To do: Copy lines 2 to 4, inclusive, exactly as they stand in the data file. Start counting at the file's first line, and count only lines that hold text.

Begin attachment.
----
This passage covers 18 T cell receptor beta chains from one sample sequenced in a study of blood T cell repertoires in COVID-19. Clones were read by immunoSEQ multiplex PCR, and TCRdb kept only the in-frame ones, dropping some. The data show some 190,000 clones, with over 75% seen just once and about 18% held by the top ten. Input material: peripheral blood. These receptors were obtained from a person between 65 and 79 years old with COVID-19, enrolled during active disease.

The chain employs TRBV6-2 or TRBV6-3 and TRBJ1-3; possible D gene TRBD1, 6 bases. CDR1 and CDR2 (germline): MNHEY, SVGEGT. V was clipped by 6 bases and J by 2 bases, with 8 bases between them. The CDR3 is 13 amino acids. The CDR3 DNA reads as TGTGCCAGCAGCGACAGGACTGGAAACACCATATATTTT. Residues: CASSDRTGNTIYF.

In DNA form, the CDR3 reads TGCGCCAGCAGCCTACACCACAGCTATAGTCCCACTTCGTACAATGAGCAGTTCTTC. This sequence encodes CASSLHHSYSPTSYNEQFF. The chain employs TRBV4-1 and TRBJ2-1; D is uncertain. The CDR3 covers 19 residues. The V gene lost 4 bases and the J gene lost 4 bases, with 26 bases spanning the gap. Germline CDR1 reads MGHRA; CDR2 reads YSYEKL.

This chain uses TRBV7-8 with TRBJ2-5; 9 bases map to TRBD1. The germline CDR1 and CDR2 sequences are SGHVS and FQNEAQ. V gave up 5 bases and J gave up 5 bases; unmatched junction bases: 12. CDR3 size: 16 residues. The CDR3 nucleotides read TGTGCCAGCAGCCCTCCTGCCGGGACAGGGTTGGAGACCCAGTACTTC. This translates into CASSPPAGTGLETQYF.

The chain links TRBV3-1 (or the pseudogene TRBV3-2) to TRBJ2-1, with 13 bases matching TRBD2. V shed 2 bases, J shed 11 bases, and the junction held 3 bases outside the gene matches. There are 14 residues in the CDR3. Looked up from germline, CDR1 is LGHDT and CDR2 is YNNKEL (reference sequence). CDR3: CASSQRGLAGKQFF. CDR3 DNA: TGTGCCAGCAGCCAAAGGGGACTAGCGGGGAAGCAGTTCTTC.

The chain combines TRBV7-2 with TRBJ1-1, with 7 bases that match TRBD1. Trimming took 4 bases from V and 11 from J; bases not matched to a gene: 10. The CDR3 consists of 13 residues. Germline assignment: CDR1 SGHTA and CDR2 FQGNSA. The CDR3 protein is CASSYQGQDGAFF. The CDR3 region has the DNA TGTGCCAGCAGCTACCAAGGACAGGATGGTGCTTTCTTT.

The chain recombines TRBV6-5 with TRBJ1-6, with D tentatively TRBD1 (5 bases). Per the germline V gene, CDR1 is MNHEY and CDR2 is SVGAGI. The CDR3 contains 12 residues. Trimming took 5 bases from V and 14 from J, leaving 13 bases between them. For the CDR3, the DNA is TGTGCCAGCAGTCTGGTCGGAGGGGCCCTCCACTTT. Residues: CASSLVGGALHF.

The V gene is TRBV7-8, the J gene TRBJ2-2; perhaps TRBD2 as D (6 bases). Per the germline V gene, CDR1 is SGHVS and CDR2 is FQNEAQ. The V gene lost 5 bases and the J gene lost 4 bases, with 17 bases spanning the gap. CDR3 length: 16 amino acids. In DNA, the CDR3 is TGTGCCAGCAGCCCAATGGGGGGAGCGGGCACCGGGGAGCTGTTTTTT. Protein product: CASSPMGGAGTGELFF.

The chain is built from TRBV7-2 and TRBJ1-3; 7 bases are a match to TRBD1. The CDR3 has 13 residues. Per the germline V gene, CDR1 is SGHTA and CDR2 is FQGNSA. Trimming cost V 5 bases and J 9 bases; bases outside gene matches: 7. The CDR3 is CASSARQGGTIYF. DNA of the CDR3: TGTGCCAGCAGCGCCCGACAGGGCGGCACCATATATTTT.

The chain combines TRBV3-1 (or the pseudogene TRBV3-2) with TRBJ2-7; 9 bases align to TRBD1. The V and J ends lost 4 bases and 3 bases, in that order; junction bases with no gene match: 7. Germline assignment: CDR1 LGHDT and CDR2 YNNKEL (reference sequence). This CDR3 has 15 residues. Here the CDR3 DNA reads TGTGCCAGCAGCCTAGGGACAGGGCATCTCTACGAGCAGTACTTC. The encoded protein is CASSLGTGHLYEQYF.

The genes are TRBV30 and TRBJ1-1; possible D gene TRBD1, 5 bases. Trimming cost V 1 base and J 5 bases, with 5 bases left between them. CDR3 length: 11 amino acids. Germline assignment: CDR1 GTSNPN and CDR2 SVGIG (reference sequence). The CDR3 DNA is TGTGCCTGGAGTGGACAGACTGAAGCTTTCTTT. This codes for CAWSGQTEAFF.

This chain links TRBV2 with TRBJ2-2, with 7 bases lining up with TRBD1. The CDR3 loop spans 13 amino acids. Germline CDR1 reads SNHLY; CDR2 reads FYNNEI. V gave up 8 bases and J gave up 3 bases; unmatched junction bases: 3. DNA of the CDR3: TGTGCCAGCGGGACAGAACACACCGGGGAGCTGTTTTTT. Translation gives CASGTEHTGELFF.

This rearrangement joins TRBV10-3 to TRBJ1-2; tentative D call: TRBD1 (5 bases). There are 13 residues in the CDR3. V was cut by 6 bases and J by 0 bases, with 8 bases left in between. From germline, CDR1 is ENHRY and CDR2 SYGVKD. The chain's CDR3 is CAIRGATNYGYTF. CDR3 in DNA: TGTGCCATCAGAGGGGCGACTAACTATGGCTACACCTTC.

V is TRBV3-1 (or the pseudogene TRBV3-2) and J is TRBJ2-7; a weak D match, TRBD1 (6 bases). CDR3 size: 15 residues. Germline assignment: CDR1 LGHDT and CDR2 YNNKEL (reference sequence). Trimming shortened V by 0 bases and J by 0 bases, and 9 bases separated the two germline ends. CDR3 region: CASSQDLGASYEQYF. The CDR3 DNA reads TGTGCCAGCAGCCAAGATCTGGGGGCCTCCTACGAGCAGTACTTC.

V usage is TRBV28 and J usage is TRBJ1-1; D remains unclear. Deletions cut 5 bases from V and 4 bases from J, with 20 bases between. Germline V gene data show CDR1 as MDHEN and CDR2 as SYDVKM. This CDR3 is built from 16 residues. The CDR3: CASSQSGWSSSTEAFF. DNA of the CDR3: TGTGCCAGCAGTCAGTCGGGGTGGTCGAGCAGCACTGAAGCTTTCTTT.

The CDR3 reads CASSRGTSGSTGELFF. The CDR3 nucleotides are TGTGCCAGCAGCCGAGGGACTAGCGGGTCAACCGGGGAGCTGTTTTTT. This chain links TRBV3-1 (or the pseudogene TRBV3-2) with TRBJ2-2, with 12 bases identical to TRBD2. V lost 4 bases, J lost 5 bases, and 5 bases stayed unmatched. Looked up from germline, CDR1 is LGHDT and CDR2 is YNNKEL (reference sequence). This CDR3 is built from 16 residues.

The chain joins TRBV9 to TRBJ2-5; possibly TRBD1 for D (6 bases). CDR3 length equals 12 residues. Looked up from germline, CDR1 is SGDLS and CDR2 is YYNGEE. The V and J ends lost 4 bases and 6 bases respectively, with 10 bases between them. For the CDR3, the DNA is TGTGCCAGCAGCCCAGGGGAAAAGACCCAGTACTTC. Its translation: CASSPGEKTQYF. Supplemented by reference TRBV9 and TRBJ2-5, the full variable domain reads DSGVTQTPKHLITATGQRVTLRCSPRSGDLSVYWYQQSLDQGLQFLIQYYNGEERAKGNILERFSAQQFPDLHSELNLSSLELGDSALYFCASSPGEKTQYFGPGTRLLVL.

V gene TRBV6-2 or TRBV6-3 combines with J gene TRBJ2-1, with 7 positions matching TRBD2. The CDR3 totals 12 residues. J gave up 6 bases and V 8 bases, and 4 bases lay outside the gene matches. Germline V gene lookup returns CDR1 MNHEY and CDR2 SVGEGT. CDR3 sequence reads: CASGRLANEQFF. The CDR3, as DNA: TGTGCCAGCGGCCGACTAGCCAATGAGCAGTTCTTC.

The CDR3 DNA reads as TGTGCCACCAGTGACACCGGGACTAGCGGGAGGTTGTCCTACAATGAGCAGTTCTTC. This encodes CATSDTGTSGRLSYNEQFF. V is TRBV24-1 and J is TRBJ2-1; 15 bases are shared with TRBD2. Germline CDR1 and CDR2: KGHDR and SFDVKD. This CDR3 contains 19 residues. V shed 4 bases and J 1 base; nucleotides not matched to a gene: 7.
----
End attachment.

The chain employs TRBV6-2 or TRBV6-3 and TRBJ1-3; possible D gene TRBD1, 6 bases. CDR1 and CDR2 (germline): MNHEY, SVGEGT. V was clipped by 6 bases and J by 2 bases, with 8 bases between them. The CDR3 is 13 amino acids. The CDR3 DNA reads as TGTGCCAGCAGCGACAGGACTGGAAACACCATATATTTT. Residues: CASSDRTGNTIYF.

In DNA form, the CDR3 reads TGCGCCAGCAGCCTACACCACAGCTATAGTCCCACTTCGTACAATGAGCAGTTCTTC. This sequence encodes CASSLHHSYSPTSYNEQFF. The chain employs TRBV4-1 and TRBJ2-1; D is uncertain. The CDR3 covers 19 residues. The V gene lost 4 bases and the J gene lost 4 bases, with 26 bases spanning the gap. Germline CDR1 reads MGHRA; CDR2 reads YSYEKL.

This chain uses TRBV7-8 with TRBJ2-5; 9 bases map to TRBD1. The germline CDR1 and CDR2 sequences are SGHVS and FQNEAQ. V gave up 5 bases and J gave up 5 bases; unmatched junction bases: 12. CDR3 size: 16 residues. The CDR3 nucleotides read TGTGCCAGCAGCCCTCCTGCCGGGACAGGGTTGGAGACCCAGTACTTC. This translates into CASSPPAGTGLETQYF.